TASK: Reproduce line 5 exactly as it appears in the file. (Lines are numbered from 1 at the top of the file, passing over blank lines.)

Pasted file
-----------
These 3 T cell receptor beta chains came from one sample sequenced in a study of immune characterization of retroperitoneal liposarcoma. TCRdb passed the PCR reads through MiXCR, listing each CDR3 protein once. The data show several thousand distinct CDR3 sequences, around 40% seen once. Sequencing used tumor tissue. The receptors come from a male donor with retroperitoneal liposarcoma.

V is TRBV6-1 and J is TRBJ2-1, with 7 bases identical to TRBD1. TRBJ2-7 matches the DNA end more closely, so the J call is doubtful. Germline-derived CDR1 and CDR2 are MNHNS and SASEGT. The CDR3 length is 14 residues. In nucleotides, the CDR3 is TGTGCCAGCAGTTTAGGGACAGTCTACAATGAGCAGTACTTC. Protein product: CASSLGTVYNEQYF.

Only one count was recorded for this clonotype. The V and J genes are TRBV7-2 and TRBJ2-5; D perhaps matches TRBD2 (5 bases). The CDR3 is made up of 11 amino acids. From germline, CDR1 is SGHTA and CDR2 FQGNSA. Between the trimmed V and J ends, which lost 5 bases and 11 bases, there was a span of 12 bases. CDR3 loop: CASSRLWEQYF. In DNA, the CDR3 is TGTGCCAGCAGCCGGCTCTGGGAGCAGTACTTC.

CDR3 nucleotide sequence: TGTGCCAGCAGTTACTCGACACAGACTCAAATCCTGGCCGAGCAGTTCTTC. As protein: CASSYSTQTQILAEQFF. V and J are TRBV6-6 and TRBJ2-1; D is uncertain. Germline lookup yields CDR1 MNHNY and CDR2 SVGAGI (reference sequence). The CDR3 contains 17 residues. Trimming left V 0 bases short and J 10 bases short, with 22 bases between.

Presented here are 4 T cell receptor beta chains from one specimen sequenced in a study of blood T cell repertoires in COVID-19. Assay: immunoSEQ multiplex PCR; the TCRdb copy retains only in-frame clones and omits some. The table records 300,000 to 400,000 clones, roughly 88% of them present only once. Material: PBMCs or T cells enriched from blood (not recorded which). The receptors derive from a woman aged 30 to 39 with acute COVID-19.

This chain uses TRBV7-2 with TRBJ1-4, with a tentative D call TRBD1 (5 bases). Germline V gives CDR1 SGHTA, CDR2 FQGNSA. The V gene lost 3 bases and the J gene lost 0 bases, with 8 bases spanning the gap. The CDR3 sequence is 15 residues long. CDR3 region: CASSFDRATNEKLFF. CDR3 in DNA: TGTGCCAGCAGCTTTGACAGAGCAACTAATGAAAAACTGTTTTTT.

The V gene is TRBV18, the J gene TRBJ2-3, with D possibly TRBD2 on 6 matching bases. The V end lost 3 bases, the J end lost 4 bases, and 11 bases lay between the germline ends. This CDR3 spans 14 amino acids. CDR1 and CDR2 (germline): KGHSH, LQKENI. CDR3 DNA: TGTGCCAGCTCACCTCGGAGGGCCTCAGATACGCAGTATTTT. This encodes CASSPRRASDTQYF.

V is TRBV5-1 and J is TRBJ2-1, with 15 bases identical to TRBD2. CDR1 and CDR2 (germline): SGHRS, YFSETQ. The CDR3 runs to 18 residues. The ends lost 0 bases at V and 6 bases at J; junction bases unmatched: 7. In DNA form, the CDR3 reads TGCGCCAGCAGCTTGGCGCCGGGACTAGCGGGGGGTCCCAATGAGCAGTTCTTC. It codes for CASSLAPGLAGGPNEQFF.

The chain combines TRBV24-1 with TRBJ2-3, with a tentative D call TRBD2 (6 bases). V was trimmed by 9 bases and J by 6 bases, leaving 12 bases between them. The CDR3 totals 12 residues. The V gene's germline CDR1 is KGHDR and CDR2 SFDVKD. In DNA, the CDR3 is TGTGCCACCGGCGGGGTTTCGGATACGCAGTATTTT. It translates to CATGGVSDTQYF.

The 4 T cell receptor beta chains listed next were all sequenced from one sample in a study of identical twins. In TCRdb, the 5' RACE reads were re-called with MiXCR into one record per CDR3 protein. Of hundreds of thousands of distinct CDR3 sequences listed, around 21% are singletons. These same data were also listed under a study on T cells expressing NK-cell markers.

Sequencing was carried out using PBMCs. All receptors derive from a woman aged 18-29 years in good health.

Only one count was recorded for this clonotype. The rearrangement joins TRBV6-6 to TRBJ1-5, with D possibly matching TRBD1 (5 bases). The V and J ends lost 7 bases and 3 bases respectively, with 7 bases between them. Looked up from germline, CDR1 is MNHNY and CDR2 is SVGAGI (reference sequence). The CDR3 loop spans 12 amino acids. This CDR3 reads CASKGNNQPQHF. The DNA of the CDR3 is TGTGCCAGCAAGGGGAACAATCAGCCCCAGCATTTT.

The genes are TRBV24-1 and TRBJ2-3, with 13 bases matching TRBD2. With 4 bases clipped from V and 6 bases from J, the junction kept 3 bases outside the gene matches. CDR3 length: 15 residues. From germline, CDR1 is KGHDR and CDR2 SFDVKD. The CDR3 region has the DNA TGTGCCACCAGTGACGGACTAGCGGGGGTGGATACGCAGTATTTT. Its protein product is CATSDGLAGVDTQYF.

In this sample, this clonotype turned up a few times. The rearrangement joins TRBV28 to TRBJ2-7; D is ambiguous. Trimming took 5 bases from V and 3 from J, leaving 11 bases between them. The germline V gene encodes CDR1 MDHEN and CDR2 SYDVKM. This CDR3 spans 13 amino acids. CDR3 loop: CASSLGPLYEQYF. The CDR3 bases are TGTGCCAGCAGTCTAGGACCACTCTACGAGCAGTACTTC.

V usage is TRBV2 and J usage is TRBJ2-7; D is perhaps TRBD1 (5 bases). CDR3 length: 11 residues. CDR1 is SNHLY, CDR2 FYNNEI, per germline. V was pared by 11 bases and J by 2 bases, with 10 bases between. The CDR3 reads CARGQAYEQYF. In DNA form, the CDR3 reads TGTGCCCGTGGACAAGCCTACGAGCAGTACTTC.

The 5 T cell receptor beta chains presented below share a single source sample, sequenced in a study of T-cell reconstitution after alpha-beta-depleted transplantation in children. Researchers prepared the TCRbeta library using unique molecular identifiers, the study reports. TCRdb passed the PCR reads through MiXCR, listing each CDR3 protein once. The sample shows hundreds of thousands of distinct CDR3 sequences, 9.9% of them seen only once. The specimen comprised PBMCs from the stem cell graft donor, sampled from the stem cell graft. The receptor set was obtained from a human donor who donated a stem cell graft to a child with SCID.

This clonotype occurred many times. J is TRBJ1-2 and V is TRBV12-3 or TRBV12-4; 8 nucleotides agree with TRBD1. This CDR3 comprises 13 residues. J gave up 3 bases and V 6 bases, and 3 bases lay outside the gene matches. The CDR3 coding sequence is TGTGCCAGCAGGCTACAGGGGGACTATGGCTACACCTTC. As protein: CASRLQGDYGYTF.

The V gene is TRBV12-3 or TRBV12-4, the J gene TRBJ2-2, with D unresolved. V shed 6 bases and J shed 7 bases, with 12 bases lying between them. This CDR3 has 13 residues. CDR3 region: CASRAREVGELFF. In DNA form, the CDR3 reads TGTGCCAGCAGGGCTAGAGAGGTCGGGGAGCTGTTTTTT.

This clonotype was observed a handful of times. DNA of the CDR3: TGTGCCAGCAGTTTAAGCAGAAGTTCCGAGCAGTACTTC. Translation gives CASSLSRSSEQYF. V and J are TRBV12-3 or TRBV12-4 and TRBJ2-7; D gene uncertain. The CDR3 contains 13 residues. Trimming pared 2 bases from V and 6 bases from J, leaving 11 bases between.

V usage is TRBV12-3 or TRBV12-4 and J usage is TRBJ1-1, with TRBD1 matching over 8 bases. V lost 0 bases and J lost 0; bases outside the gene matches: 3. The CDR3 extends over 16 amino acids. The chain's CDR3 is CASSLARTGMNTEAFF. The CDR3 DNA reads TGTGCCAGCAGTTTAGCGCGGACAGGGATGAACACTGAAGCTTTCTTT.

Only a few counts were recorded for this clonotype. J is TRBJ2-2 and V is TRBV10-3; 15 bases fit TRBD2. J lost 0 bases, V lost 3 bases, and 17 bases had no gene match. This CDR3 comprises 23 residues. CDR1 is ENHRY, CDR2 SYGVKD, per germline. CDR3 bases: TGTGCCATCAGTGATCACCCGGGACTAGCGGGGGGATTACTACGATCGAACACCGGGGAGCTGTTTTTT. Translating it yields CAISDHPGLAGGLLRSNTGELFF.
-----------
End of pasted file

Presented here are 4 T cell receptor beta chains from one specimen sequenced in a study of blood T cell repertoires in COVID-19. Assay: immunoSEQ multiplex PCR; the TCRdb copy retains only in-frame clones and omits some. The table records 300,000 to 400,000 clones, roughly 88% of them present only once. Material: PBMCs or T cells enriched from blood (not recorded which). The receptors derive from a woman aged 30 to 39 with acute COVID-19.